|Author||Uyenoyama, Marcy K.|
|Subject Domain (in DDC)||Computer science, information & general works ♦ Data processing & computer science|
|Subject Keyword||Self-incompatibility Genotype ♦ Genealogy-dependent Variation ♦ High Polymorphism ♦ Immediate Parent Specificity ♦ S-allele Genealogy ♦ Many Hermaphroditic Plant Avoid Self-fertilization ♦ Diffusion Approximation Model ♦ Recessive Deleterious Factor ♦ Unusual Feature ♦ New Specificity ♦ S-locus Genotype ♦ Stochastic Steady State ♦ Genealogy-based Antagonism ♦ Pollen Specificity ♦ Empirical Study ♦ S-allele Lineage ♦ Viability Tends ♦ Antagonistic Interaction ♦ Empirical Finding ♦ Related S-alleles|
|Abstract||Many hermaphroditic plants avoid self-fertilization by rejecting pollen that express genetically determined specificities in common with the pistil. The S-locus, comprising the determinants of pistil and pollen specificity, typically shows extremely high polymorphism, with dozens to hundreds of specificities maintained within species. This article explores a conjecture, motivated by empirical findings, that the expression of recessive deleterious factors at sites closely linked to the S-locus may cause greater declines in the viability of zygotes constituted from more closely related S-alleles. Diffusion approximation models incorporating variation in viability among S-locus genotypes and antagonistic interactions between a new specificity and its immediate parent specificity are constructed and analyzed. Results indicate that variation in viability tends to reduce the number of specificities maintained in a population at stochastic steady state, and that genealogy-based antagonism reduces the rate of bifurcation of S-allele lineages. These effects may account for some of the unusual features observed in empirical studies of S-allele genealogies.|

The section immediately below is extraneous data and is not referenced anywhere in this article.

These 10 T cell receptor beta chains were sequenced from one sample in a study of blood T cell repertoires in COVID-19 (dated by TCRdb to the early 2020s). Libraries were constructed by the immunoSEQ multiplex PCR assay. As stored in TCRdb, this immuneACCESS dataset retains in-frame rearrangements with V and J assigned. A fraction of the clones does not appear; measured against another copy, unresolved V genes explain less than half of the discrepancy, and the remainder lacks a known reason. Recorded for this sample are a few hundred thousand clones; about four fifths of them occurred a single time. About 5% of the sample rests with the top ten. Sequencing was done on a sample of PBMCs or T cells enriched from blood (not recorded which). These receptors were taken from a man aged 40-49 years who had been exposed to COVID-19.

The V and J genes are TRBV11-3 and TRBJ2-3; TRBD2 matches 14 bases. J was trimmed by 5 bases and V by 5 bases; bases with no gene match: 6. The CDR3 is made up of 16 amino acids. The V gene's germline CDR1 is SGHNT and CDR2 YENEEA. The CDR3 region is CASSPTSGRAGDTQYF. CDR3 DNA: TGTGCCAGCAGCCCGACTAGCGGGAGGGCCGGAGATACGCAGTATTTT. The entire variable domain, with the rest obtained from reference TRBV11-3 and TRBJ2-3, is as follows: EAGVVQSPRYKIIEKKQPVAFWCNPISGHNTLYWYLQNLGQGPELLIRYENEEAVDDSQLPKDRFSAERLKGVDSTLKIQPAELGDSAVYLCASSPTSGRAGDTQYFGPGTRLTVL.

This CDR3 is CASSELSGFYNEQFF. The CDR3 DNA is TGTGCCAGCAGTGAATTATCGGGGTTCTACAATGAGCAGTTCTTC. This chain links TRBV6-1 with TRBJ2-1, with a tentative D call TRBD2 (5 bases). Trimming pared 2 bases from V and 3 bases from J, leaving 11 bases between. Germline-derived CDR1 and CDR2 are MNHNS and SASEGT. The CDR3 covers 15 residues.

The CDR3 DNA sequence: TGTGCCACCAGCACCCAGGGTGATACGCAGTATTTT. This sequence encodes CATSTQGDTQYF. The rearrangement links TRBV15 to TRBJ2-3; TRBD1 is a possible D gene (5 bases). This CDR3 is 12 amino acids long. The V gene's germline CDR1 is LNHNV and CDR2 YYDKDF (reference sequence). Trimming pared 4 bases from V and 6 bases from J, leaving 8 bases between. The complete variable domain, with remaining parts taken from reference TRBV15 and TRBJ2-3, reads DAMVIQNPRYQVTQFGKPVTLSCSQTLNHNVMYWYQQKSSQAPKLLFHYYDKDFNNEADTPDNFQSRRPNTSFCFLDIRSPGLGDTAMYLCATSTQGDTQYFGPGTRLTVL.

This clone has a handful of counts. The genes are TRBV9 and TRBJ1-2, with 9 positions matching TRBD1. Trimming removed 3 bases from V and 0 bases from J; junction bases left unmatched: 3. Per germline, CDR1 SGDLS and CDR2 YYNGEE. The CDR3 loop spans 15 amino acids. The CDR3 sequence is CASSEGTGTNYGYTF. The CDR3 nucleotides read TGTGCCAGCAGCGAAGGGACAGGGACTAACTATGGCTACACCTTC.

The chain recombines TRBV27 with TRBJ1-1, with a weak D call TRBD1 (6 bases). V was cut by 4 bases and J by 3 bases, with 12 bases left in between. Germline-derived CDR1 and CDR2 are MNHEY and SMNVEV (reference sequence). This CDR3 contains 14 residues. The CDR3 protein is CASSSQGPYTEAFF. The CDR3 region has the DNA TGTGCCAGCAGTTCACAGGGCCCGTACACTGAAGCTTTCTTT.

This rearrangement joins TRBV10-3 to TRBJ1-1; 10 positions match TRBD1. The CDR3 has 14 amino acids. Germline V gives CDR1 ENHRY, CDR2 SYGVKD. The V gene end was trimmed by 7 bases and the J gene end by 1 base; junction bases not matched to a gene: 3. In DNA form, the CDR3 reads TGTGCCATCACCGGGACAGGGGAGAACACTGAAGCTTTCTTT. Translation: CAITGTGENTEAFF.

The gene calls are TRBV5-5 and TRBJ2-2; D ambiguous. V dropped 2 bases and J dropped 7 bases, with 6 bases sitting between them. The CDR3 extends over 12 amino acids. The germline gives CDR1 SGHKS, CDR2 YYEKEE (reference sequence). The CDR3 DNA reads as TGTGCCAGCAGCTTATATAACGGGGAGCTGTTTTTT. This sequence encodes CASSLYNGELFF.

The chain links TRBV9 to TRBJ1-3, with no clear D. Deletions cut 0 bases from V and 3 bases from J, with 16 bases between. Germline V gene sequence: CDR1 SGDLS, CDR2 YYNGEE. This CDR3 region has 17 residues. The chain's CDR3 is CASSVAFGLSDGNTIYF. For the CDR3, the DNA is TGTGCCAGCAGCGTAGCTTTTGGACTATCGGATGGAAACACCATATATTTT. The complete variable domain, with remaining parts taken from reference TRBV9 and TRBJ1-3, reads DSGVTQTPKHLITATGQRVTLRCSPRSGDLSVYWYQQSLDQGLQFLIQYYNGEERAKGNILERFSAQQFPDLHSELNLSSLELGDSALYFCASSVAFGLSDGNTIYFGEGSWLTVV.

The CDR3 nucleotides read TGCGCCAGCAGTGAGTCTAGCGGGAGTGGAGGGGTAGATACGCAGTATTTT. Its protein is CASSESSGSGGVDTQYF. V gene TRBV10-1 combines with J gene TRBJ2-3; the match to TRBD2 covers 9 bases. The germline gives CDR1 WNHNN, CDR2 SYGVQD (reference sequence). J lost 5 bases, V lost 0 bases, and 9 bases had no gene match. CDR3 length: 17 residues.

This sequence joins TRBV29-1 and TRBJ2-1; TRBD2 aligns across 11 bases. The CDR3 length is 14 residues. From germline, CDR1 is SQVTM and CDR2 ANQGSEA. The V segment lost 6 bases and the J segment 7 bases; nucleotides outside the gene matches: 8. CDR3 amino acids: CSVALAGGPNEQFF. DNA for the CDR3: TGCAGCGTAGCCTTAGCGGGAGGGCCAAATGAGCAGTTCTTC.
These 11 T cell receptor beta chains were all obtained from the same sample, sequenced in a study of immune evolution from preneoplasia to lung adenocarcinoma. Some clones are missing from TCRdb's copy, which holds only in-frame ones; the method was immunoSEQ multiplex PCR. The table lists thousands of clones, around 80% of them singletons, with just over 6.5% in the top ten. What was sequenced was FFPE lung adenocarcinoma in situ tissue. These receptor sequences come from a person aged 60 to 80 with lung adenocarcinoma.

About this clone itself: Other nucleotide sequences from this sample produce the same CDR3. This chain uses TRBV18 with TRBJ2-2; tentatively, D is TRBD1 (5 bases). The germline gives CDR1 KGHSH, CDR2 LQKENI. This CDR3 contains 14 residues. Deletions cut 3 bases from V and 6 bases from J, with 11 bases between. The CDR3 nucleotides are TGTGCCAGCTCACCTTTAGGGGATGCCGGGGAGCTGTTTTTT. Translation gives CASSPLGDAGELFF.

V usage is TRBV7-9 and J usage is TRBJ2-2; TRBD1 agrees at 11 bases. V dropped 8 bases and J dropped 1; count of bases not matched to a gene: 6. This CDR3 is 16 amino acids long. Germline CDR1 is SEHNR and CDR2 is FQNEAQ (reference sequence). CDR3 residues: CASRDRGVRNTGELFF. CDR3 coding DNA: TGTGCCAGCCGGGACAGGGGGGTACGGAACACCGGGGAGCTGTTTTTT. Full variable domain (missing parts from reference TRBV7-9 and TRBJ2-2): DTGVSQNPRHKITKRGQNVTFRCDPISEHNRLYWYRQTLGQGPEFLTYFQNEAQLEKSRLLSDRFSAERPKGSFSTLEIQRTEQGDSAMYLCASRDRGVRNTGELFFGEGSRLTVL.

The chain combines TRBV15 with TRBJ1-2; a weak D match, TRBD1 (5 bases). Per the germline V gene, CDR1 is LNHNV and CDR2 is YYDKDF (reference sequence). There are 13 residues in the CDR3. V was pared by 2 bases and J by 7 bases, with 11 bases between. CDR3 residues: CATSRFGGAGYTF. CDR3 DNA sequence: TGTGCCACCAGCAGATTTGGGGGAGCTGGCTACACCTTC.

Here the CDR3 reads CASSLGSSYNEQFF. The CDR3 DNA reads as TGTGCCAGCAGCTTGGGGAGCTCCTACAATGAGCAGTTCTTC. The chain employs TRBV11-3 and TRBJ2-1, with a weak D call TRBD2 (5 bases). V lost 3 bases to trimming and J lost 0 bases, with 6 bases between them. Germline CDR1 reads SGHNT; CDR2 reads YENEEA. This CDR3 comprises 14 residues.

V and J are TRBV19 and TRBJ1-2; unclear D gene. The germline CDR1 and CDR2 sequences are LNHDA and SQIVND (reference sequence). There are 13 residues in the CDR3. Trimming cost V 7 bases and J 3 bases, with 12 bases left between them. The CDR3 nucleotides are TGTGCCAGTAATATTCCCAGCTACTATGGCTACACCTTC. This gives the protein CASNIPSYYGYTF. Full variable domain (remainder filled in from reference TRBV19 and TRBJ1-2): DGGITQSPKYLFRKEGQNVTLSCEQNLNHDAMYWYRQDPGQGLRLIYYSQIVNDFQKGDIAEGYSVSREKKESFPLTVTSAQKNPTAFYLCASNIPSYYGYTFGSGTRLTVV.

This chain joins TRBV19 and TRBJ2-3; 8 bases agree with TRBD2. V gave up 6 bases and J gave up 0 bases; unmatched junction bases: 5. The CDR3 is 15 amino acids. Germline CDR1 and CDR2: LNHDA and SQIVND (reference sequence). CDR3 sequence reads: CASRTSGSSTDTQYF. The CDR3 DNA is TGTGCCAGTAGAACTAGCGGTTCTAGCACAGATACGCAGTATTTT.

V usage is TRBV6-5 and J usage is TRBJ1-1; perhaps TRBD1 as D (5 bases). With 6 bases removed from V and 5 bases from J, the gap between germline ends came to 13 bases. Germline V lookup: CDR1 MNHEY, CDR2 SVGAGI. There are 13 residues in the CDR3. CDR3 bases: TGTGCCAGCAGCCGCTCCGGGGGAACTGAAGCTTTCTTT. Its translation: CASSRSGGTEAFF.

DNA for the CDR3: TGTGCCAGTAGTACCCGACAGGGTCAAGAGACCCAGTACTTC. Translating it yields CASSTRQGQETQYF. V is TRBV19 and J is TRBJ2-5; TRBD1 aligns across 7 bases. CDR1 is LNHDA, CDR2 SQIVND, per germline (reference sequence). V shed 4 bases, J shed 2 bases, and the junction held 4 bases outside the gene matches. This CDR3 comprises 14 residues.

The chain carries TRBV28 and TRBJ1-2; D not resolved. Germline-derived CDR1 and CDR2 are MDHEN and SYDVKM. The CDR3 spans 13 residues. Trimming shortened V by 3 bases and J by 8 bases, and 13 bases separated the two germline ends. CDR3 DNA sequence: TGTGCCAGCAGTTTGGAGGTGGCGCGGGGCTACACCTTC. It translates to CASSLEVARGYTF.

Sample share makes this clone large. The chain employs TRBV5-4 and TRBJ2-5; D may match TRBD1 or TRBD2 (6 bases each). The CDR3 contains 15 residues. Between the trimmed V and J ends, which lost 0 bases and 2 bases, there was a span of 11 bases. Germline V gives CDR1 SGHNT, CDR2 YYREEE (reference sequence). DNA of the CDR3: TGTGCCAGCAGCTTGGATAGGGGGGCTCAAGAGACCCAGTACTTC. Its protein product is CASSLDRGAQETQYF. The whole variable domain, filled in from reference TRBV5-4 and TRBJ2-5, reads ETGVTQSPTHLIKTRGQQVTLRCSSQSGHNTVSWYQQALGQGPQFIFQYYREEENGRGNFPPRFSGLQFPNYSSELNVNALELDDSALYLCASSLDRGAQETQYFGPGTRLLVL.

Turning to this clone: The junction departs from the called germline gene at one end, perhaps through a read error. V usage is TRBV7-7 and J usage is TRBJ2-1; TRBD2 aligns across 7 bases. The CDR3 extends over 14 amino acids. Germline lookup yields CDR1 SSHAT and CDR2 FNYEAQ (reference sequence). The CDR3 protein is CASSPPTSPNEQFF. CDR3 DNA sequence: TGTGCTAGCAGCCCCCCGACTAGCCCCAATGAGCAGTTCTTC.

|Educational Role||Student ♦ Teacher|
|Age Range||above 22 year|
|Education Level||UG and PG ♦ Career/Technical Study|
|Learning Resource Type||Article|
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